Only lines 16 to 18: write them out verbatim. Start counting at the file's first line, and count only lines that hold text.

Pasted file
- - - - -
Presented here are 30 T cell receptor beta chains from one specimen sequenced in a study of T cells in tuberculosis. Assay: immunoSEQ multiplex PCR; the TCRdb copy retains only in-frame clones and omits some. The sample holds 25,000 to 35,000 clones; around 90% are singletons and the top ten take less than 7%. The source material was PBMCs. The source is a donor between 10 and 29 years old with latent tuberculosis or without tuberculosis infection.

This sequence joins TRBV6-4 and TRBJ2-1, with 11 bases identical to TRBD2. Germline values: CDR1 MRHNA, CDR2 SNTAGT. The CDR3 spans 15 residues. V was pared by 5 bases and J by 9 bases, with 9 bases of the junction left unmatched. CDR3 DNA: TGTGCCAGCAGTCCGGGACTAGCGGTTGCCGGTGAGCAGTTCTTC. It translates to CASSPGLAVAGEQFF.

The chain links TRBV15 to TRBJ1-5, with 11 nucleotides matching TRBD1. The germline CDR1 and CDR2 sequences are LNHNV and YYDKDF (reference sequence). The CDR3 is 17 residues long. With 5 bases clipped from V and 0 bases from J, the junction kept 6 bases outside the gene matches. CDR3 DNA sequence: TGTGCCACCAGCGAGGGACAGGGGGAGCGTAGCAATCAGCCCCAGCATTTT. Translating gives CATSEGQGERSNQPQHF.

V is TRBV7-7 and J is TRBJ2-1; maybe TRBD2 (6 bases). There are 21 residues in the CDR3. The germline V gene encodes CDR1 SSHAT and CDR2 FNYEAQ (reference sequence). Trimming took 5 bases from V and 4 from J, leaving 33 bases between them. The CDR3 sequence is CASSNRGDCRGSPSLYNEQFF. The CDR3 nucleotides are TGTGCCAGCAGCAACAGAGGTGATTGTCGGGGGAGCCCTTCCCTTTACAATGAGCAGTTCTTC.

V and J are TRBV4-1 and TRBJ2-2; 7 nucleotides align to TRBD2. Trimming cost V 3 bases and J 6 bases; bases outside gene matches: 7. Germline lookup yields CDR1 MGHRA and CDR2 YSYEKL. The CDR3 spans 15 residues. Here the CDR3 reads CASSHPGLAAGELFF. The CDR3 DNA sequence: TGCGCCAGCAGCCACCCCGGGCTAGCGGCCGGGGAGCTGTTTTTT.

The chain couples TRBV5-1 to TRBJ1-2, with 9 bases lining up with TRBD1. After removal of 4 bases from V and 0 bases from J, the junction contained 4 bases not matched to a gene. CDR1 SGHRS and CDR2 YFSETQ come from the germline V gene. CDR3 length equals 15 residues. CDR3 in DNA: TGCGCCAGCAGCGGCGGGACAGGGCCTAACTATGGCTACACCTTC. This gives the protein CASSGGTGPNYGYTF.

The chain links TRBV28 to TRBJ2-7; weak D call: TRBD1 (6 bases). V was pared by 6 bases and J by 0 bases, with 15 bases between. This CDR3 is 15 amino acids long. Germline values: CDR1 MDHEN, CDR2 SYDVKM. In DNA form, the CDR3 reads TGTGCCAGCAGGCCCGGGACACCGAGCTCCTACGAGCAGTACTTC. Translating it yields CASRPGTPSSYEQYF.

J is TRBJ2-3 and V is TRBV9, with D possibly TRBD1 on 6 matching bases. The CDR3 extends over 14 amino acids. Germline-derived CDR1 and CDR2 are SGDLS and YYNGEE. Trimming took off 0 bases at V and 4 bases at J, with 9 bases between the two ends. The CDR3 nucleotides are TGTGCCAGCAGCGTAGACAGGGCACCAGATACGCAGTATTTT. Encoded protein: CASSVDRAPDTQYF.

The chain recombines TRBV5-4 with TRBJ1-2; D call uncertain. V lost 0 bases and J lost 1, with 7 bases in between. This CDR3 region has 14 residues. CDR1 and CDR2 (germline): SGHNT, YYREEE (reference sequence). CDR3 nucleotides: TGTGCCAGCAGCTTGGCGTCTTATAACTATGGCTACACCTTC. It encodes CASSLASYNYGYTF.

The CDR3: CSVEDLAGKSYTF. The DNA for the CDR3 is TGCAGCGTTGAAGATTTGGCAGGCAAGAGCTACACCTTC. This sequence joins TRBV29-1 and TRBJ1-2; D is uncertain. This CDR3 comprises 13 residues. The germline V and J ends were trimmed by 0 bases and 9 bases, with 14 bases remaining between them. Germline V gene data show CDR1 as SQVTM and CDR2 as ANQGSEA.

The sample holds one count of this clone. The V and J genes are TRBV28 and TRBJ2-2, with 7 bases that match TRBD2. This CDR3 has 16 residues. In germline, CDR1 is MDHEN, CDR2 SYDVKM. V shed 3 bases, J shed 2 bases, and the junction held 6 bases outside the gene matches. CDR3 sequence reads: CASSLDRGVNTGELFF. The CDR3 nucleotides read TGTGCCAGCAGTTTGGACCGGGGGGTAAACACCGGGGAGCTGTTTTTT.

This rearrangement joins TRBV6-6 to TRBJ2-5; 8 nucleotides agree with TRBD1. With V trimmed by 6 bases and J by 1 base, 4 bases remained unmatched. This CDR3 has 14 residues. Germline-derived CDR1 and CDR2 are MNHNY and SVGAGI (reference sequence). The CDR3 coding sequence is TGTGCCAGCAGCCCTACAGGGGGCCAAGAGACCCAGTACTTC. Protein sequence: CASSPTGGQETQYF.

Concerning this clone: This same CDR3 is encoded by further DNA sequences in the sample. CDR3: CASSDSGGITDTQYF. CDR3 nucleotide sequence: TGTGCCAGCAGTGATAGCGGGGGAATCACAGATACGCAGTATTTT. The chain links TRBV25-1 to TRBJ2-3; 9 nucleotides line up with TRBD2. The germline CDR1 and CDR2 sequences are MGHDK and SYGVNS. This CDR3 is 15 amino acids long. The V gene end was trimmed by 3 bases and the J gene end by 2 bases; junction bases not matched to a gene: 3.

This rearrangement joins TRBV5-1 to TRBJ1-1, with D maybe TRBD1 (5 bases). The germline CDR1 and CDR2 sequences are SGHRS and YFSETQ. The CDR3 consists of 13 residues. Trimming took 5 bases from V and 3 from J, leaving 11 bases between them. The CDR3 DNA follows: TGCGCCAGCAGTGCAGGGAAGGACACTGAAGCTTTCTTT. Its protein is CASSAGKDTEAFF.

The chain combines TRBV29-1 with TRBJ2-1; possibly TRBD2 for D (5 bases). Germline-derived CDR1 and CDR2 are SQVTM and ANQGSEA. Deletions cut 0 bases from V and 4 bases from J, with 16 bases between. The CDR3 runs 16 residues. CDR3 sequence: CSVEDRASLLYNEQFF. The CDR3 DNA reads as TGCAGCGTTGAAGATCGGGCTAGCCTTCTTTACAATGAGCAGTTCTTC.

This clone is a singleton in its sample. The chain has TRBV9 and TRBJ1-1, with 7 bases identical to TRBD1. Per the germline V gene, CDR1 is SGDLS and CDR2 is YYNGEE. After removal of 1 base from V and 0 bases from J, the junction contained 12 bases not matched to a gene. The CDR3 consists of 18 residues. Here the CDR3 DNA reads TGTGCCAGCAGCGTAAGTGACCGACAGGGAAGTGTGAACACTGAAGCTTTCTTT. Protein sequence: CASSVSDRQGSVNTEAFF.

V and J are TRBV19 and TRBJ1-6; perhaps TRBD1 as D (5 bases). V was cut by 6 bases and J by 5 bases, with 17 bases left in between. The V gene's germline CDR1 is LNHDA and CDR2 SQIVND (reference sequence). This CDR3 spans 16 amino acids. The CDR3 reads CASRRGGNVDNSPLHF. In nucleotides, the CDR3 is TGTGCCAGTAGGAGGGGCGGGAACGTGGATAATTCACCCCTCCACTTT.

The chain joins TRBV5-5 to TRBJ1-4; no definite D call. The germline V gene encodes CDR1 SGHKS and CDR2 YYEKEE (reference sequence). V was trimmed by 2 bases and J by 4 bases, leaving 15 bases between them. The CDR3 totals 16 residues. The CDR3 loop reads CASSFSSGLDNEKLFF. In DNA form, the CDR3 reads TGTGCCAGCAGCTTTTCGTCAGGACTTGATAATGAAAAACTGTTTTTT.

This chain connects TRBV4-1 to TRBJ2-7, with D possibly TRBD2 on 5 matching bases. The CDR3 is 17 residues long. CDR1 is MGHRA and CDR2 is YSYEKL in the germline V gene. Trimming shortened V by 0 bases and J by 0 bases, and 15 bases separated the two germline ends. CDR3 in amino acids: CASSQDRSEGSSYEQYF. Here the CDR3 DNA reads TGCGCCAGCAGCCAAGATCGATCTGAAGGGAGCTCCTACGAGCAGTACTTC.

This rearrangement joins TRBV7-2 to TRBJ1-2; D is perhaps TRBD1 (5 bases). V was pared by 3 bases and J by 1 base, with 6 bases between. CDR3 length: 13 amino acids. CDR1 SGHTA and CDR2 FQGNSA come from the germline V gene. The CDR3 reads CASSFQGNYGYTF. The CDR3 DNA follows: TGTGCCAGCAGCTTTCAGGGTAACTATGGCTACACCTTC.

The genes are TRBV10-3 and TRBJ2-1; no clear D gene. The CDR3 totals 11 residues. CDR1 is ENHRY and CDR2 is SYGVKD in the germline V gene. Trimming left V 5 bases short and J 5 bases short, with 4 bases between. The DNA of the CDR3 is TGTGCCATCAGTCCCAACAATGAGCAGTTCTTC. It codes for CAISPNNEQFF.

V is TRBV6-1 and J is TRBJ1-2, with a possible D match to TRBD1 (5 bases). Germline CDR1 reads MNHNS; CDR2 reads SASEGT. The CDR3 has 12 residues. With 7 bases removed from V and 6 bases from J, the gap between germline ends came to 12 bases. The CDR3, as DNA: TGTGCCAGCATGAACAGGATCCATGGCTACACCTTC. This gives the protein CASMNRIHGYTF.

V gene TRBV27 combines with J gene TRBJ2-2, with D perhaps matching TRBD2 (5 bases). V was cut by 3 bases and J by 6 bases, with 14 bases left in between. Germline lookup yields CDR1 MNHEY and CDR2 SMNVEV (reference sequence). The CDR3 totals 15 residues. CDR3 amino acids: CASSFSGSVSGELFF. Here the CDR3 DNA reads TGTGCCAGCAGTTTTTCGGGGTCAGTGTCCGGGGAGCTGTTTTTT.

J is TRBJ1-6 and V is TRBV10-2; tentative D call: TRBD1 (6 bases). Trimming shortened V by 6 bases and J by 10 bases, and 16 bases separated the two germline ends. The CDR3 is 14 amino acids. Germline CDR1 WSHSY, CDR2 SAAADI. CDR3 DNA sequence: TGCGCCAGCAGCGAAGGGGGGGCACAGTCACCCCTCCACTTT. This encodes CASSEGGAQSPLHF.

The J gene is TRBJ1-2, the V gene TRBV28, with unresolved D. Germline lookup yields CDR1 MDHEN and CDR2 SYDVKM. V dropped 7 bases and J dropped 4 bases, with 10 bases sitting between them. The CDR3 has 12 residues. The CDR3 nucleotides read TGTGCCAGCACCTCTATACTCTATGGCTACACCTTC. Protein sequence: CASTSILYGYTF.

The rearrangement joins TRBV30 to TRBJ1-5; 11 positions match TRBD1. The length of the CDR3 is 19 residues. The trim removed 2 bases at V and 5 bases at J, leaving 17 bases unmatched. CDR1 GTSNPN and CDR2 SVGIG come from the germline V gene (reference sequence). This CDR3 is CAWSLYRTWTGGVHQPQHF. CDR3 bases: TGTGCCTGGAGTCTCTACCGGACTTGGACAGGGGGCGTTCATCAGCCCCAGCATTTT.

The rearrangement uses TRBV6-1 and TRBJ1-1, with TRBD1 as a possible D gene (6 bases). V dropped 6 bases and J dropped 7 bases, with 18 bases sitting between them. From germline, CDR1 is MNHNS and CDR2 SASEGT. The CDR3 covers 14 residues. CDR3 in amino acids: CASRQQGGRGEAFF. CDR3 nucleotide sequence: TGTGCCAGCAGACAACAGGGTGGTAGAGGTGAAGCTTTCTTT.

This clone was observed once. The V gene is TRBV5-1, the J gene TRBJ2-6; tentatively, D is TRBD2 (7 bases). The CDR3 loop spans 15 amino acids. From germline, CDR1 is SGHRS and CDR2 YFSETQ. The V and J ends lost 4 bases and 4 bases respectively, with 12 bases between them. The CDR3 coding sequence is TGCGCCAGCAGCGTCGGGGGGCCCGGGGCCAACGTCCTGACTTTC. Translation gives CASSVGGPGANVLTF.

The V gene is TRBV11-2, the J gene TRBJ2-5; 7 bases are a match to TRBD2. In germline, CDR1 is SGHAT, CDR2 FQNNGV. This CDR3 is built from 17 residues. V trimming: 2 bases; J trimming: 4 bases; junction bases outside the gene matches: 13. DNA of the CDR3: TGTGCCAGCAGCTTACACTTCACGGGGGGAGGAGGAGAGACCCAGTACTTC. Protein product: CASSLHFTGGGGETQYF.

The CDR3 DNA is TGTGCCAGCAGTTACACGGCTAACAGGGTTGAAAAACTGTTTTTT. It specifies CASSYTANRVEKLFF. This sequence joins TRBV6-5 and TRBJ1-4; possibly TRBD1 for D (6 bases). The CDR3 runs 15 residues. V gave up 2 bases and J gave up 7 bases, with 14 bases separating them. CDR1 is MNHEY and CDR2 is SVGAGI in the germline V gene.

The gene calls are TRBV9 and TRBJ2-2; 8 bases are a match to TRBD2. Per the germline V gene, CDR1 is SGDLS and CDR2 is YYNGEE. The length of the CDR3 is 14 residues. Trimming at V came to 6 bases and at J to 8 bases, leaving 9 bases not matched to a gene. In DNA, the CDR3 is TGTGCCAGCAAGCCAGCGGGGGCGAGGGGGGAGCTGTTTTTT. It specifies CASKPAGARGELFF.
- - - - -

This clone is a singleton in its sample. The chain has TRBV9 and TRBJ1-1, with 7 bases identical to TRBD1. Per the germline V gene, CDR1 is SGDLS and CDR2 is YYNGEE. After removal of 1 base from V and 0 bases from J, the junction contained 12 bases not matched to a gene. The CDR3 consists of 18 residues. Here the CDR3 DNA reads TGTGCCAGCAGCGTAAGTGACCGACAGGGAAGTGTGAACACTGAAGCTTTCTTT. Protein sequence: CASSVSDRQGSVNTEAFF.

V and J are TRBV19 and TRBJ1-6; perhaps TRBD1 as D (5 bases). V was cut by 6 bases and J by 5 bases, with 17 bases left in between. The V gene's germline CDR1 is LNHDA and CDR2 SQIVND (reference sequence). This CDR3 spans 16 amino acids. The CDR3 reads CASRRGGNVDNSPLHF. In nucleotides, the CDR3 is TGTGCCAGTAGGAGGGGCGGGAACGTGGATAATTCACCCCTCCACTTT.

The chain joins TRBV5-5 to TRBJ1-4; no definite D call. The germline V gene encodes CDR1 SGHKS and CDR2 YYEKEE (reference sequence). V was trimmed by 2 bases and J by 4 bases, leaving 15 bases between them. The CDR3 totals 16 residues. The CDR3 loop reads CASSFSSGLDNEKLFF. In DNA form, the CDR3 reads TGTGCCAGCAGCTTTTCGTCAGGACTTGATAATGAAAAACTGTTTTTT.